VR Glove to Interact with Digital Objects in Video Games
Scientists at the Center for Intelligent & Interactive Robotics of the Korea Institute of Science and Technology (KIST) have created a virtual reality glove that enables video gamers not only to immerse in the virtual realm, but also to catch the virtual objects and interact with them.
In their study published in the recent issue of the Scientific Reports journal, the researchers explained that the glove is embedded with sensors using piezoelectric technology materials that produce an electric charge when squeezed. A total of 11 sensors are placed on the thumb, index and middle fingers to produce a measurable electric pulse with every bend and flick.
Then, the software translates the pulses into commands for the virtual hand. The glove is also equipped with another technique, allowing bubbles found in the glove's fingertips to trick the user's hand into thinking it is touching, or holding something.
According to a report released by the Tech Xplore website on Saturday, the glove starts operating when the wearer moves a hand to pick up the object, and the finger movements are detected by sensors in the glove. Data from the sensors are transferred via Bluetooth to a software program that recreates corresponding movements of the virtual hand on a screen.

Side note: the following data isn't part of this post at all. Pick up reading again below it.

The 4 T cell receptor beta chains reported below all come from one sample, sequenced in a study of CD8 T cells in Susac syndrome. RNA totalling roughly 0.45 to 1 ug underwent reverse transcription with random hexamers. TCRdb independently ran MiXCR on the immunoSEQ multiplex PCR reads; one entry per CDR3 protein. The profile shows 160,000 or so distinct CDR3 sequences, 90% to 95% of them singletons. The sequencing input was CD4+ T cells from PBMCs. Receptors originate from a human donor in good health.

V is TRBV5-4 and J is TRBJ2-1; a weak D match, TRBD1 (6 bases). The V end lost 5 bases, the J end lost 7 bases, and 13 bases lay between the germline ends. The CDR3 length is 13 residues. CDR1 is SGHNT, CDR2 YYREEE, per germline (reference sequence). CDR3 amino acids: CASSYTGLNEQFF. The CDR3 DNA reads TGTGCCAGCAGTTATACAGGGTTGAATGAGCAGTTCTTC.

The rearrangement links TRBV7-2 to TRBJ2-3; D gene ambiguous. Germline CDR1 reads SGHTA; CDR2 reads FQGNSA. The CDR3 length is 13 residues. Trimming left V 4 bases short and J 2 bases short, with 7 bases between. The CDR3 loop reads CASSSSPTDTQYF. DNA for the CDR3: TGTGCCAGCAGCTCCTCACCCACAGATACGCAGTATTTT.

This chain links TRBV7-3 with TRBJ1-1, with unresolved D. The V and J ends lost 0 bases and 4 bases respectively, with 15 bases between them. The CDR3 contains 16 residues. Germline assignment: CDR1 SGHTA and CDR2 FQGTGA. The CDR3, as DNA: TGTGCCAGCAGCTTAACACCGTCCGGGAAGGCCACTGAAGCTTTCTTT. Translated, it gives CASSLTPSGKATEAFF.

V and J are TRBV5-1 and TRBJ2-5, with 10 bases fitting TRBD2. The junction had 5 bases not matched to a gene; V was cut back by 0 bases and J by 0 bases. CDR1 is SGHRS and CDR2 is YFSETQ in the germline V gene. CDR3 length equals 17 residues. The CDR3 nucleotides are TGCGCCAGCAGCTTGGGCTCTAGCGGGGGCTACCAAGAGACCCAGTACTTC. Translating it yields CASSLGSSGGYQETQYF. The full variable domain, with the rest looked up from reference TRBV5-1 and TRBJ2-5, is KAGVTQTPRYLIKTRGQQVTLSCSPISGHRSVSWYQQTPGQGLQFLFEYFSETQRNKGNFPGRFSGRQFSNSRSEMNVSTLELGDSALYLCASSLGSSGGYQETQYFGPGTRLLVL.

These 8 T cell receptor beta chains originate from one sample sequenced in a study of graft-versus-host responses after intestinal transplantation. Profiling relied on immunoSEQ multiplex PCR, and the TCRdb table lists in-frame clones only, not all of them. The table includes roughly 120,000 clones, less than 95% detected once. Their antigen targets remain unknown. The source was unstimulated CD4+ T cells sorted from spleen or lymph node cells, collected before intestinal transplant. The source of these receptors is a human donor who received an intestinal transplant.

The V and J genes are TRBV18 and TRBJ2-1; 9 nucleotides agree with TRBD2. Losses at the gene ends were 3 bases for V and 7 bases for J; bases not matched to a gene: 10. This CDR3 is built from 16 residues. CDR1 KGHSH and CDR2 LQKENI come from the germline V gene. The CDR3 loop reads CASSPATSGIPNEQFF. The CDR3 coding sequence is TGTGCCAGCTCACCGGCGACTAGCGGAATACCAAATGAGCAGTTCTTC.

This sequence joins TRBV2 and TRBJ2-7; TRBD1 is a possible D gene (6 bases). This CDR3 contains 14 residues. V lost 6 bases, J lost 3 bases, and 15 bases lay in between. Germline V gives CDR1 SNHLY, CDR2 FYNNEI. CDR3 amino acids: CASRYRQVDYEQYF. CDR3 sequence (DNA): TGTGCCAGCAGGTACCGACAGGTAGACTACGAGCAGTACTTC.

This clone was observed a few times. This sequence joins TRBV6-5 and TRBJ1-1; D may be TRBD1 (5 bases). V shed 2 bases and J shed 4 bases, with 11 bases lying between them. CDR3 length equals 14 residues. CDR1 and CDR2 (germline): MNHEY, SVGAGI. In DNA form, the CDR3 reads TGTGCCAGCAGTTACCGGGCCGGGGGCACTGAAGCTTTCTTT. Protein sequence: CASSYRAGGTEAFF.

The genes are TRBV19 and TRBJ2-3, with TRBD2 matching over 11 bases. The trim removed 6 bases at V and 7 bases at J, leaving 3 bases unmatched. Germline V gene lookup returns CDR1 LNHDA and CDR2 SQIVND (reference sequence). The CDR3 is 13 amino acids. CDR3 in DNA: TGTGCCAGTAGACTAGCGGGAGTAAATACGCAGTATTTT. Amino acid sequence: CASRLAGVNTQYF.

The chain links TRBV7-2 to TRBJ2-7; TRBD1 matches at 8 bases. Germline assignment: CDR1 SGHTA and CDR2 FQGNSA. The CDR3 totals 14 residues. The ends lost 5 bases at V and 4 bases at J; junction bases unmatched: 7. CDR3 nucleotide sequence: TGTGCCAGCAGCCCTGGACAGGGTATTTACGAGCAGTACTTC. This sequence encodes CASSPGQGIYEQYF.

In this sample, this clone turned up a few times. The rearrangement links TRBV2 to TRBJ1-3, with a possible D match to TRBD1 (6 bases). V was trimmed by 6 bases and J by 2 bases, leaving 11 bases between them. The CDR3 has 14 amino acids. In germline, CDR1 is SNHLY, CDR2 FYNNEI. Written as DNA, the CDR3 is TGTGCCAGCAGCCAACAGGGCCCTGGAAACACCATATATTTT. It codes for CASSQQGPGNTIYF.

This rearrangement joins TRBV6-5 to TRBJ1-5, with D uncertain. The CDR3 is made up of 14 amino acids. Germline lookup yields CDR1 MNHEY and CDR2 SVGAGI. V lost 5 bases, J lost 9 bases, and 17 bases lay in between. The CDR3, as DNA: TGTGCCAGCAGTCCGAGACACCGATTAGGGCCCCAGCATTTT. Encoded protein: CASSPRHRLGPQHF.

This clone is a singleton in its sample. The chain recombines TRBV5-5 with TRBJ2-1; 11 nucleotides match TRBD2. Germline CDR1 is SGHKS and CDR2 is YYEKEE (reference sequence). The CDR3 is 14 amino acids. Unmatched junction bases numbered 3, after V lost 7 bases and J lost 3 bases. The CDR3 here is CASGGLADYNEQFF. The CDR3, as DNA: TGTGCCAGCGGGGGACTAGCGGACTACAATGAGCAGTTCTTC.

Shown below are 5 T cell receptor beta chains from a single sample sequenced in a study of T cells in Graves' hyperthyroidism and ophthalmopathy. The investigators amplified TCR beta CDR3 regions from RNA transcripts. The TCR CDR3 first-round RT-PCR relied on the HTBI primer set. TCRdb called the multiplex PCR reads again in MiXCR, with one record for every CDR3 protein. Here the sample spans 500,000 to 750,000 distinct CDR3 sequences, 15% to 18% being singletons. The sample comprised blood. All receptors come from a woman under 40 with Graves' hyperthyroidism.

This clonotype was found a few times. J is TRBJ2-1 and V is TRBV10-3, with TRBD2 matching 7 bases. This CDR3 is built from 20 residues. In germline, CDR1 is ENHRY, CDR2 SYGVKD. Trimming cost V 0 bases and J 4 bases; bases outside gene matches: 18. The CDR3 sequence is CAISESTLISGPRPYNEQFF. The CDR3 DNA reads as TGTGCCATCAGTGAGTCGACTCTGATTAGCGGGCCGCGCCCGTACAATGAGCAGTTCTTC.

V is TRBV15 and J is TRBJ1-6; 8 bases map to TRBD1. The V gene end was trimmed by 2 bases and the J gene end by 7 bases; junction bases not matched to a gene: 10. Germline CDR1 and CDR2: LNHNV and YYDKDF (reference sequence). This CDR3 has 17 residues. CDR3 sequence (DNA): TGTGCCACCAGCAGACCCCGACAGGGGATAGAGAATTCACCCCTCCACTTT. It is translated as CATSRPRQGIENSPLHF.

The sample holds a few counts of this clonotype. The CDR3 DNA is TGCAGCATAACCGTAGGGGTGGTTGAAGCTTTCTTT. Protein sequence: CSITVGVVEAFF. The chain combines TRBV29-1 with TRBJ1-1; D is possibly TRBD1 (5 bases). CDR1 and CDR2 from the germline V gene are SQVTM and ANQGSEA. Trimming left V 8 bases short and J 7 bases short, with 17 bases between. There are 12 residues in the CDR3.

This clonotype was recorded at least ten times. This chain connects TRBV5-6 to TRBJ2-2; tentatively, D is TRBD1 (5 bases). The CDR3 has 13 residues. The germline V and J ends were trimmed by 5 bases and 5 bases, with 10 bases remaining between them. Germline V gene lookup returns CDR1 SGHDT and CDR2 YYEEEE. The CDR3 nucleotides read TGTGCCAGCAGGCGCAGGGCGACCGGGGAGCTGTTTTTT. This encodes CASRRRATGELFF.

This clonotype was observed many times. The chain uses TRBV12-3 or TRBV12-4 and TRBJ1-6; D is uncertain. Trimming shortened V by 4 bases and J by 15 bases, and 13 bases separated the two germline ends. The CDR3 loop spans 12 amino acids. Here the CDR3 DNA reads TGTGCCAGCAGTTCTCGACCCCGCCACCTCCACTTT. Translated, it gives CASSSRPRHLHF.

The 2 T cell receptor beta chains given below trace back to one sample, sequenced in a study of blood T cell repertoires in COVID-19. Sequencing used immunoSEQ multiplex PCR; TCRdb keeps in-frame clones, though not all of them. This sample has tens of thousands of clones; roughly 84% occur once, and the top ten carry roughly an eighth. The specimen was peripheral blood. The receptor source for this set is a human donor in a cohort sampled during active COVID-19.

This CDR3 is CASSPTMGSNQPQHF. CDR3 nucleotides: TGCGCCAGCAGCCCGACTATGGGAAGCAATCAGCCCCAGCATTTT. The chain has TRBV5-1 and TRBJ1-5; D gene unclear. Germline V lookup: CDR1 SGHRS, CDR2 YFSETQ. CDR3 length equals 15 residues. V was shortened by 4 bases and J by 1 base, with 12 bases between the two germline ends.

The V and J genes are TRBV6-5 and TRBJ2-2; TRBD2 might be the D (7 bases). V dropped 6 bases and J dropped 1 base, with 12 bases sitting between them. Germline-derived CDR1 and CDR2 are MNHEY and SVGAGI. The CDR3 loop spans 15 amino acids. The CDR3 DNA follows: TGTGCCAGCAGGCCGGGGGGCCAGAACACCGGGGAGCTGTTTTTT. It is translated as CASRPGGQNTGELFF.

Taking hold of the virtual object activates a set of soft silicone actuators developed by the authors. The actuators receive a signal from the virtual reality environment, which causes air inside them to move and expand the silicone in their center. The user's fingertips sense the pressure of the expanded silicone as if they were touching the virtual object, allowing them to feel its shape.
According to the report, the new glove is lightweight. The entire device, including battery and circuit attached to strap around wrist weighs about the same as a medium-size apple.
Team leader Youngsu Cha said: "The glove was tested to interact with a virtual hand in a computerized chess and it proved efficient."
In the same report published by the Tech Xplore, Cha noted that: "This technology will be promising not only in making video games more realistic, but also in making virtual scientific experiments more informative."